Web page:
My ten-year-old son, Mendy, is never happy. Everyone in the family knows about it; he affects the mood in the whole household.
I feel terrible saying this, but the best time of year for us is summer, when Mendy goes to sleepaway camp. We all can finally breathe! Until then, everyone has to tiptoe around him, because you never know when he’s going to explode, have a complete meltdown and scream his head off. He’s a terror to live with.
As his mother, I feel confused, guilty and sad. Is this my fault? Is it because we moved too often when Mendy was little, or because I sometimes yell at him? Or did I simply give birth to a monster?
Li’l Monster’s Mom
Here’s a few things to keep in mind that may help you in raising little Mendy.
Don’t blame yourself. Children can definitely be born with difficult temperaments and personalities. These children are harder to raise than the “sunny-side-up” variety, and they often provoke the worst parenting—it’s just the natural result of being impossible to deal with. As a loving parent, you may always regret your lapses in self-control or good judgment, but unless you are chronically angry and negative, you certainly can’t blame yourself for your child’s difficult persona. Genes are the primary culprit, but what can you do to help?
Draw on Spiritual Resources
First and foremost, you need to realize that G‑d chose you to nurture the development of a special neshamah, soul. You have just what this child needs in order to best develop. Moreover, Mendy’s particular challenges are just what you need in order to fulfill the potential of your own soul. Like all shidduchim (marriages), this child-parent shidduch is a match made in heaven! Although parents need to access G‑d’s support, love and guidance along the journey of raising each of their children, they sometimes forget how close G‑d is with them in the project of raising a difficult child. As it says in Psalms, G‑d is very accessible in time of need, and answers all who call out sincerely.
Draw on Professional Resources
No one has to raise a challenging child alone. Children who are particularly difficult have been studied for decades, and we now have identified many causes for their behavior and interventions that can help. We know that such children are struggling inside—they aren’t trying to hurt their families! They may be suffering from various mental-health conditions such as bipolar disorder, depression, anxiety, OCD, ASD, ADHD, and so on. Each disorder gives rise to the kind of excessive negativity that so confuses parents. Professionals can offer diagnoses and treatments that can help improve cooperation, mood and overall functioning. When conditions are left untreated, they are unlikely to just disappear on their own. In fact, they may worsen over time. Moreover, the child experiences the negative consequences of his behavior on family members, teachers and peers—often with devastating effects. It’s both preventative and healing to access professional help in a timely manner.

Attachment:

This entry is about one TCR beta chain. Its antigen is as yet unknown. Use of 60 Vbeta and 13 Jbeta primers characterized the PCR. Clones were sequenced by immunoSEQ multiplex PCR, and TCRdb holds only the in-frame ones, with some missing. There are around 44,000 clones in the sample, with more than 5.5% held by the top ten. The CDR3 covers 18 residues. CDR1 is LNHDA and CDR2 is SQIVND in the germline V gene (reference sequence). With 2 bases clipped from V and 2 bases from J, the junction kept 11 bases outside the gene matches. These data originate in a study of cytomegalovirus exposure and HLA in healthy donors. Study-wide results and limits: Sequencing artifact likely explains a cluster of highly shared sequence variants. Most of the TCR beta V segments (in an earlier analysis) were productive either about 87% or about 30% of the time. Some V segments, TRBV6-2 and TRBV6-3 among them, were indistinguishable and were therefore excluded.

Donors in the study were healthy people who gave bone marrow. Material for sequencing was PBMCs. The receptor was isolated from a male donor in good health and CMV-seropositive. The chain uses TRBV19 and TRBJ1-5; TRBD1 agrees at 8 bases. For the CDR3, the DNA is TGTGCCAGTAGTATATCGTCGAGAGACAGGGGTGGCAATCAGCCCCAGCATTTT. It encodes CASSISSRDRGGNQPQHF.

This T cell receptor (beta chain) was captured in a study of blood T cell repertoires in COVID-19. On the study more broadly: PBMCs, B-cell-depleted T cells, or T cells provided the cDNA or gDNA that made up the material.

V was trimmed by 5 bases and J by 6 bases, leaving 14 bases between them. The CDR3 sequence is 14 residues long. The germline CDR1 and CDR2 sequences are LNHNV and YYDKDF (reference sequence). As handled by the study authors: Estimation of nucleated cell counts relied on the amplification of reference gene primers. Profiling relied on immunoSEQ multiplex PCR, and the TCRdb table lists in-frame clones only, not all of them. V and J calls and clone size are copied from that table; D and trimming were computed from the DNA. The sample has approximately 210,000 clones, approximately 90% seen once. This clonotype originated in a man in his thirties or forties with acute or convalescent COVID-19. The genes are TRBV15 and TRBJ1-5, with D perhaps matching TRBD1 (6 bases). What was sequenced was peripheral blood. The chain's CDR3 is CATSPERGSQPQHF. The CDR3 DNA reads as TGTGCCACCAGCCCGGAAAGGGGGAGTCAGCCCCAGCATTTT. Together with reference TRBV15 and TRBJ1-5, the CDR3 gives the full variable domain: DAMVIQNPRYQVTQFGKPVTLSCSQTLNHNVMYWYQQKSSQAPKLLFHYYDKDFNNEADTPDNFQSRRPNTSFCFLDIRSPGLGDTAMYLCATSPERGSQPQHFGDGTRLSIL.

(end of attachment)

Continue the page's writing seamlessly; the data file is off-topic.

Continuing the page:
A child who has a difficult temperament is a special-needs child by definition. Just as parents of a deaf child need to learn new things in order to raise that child properly, you will need to acquire new strategies to raise your difficult child. Professionals, books, online resources and support groups can all point the way. Learning leads to practice: you can provide significant education, training and reinforcement for your difficult child. For instance, why does one child become violent when something doesn’t go his way, while another shrugs his shoulders and moves on? Sometimes it’s because the first one gets emotionally stuck and doesn’t know how to “self-soothe.” You can learn a variety of techniques for self-soothing, and teach them to your distraught youngster. The more you know, the more you can help Mendy rewire his brain for healthier functioning.
Take Care of Yourself
Raising a difficult child is exhausting—the child’s unpleasantness is endlessly draining. It’s important that you look after yourself. Taking breaks, having fun, and replenishing spiritual, mental, emotional and physical resources is an ongoing responsibility to yourself and your family that allows you to do the best possible job of raising your difficult youngster. People don’t usually volunteer to raise a very difficult child—unless you include signing up for the task before coming down to earth. But then again, life is like that. G‑d makes us work hard here. It can help to keep in mind that there are rewards in this world and the next for doing the best we can with our challenges, including the challenge of raising a difficult child.